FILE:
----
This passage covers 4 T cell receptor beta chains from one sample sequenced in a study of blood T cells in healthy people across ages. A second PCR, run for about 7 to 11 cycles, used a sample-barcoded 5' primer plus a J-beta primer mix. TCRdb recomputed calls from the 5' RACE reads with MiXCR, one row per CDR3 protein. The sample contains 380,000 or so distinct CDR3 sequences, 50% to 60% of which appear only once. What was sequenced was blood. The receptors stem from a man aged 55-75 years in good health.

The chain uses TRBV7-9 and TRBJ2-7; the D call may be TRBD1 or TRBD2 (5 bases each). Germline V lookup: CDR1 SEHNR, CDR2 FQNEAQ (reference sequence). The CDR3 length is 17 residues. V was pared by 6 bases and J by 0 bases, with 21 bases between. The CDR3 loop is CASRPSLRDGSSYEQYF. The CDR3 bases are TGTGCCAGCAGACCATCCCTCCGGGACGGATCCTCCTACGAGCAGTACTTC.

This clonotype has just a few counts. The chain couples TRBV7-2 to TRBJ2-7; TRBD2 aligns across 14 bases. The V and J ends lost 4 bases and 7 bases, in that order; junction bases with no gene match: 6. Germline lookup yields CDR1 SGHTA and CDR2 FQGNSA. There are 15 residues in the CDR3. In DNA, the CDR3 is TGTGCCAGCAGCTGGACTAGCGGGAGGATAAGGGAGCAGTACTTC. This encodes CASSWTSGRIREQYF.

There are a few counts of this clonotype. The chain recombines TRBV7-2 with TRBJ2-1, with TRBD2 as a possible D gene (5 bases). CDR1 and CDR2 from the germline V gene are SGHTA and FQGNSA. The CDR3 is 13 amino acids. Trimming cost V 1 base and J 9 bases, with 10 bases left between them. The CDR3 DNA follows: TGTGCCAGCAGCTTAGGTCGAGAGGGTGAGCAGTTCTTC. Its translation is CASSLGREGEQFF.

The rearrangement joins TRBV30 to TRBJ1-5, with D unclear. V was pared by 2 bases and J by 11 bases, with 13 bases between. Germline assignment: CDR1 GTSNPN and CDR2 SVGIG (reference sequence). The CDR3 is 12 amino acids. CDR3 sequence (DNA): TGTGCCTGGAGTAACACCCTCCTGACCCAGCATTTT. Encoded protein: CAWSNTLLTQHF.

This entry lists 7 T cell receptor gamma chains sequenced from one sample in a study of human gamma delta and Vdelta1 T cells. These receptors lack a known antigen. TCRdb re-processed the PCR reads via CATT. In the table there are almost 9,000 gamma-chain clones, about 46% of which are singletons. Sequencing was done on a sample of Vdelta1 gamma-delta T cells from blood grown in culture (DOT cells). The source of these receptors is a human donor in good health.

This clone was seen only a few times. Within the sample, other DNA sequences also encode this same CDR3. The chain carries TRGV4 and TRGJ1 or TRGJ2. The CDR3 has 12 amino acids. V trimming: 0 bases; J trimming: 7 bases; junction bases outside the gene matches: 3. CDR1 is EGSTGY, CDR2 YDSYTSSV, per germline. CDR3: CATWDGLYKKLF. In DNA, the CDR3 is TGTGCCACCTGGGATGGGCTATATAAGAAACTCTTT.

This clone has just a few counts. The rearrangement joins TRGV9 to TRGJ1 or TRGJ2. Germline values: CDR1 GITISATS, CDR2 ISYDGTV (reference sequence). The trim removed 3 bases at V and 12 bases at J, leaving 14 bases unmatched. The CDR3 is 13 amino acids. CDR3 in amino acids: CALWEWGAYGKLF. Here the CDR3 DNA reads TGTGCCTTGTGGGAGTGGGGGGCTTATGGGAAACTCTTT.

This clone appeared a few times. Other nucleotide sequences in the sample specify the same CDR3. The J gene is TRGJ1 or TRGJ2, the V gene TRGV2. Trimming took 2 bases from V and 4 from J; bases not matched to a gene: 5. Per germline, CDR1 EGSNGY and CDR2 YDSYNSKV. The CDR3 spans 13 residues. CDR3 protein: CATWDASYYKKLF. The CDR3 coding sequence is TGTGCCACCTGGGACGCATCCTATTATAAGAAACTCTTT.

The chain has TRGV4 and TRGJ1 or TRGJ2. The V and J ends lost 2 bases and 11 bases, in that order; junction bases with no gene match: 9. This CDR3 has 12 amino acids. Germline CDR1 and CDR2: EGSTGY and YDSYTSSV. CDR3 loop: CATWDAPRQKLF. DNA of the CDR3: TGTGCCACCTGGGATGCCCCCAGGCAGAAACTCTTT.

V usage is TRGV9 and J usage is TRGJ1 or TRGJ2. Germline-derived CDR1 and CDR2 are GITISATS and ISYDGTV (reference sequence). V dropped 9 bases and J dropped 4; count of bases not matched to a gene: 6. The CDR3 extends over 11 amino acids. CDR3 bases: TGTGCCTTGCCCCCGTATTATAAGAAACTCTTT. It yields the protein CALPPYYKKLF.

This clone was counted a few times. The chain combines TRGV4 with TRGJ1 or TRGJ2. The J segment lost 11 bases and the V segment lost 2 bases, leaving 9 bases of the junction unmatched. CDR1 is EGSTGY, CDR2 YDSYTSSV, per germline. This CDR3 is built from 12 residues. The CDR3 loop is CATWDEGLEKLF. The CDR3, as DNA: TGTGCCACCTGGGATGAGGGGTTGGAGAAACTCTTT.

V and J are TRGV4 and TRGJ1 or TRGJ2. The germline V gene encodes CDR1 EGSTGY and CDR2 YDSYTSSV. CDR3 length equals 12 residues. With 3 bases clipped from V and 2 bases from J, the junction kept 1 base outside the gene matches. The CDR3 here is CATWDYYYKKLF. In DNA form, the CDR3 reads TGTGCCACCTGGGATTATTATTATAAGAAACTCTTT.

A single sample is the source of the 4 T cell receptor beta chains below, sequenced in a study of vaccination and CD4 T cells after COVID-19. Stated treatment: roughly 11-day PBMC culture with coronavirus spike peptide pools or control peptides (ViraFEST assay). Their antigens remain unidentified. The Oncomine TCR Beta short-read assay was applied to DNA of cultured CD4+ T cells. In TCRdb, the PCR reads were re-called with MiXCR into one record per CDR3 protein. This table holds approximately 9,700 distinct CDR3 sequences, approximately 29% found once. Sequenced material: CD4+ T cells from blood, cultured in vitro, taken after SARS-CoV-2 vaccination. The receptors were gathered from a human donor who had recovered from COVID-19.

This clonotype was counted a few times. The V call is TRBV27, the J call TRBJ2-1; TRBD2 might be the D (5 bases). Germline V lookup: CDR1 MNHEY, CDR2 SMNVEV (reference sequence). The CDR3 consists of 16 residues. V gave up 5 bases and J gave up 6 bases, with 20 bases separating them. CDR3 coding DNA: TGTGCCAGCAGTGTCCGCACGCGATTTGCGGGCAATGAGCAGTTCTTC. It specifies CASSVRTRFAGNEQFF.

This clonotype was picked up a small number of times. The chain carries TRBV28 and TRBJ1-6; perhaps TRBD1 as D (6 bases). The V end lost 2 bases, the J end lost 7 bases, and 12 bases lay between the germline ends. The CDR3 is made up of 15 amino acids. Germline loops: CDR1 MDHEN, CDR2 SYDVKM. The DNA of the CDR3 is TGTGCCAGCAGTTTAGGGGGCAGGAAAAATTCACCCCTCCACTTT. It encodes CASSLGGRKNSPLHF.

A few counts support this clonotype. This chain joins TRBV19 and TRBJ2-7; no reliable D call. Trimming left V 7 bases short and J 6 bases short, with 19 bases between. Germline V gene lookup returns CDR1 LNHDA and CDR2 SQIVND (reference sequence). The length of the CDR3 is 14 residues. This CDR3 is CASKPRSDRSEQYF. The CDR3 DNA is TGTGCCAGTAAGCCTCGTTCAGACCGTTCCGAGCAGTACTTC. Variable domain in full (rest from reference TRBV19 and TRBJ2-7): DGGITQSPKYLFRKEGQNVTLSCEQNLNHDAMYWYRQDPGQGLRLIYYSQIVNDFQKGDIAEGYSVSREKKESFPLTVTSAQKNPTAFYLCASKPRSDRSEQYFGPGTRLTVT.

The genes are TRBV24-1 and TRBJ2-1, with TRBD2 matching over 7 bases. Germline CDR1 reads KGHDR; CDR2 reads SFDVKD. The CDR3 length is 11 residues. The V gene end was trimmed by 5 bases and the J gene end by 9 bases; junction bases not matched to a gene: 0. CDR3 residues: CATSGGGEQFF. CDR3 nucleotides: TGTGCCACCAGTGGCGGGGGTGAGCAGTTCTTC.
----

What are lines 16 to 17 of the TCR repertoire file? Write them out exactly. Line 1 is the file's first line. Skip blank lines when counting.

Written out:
This clonotype was picked up a small number of times. The chain carries TRBV28 and TRBJ1-6; perhaps TRBD1 as D (6 bases). The V end lost 2 bases, the J end lost 7 bases, and 12 bases lay between the germline ends. The CDR3 is made up of 15 amino acids. Germline loops: CDR1 MDHEN, CDR2 SYDVKM. The DNA of the CDR3 is TGTGCCAGCAGTTTAGGGGGCAGGAAAAATTCACCCCTCCACTTT. It encodes CASSLGGRKNSPLHF.

A few counts support this clonotype. This chain joins TRBV19 and TRBJ2-7; no reliable D call. Trimming left V 7 bases short and J 6 bases short, with 19 bases between. Germline V gene lookup returns CDR1 LNHDA and CDR2 SQIVND (reference sequence). The length of the CDR3 is 14 residues. This CDR3 is CASKPRSDRSEQYF. The CDR3 DNA is TGTGCCAGTAAGCCTCGTTCAGACCGTTCCGAGCAGTACTTC. Variable domain in full (rest from reference TRBV19 and TRBJ2-7): DGGITQSPKYLFRKEGQNVTLSCEQNLNHDAMYWYRQDPGQGLRLIYYSQIVNDFQKGDIAEGYSVSREKKESFPLTVTSAQKNPTAFYLCASKPRSDRSEQYFGPGTRLTVT.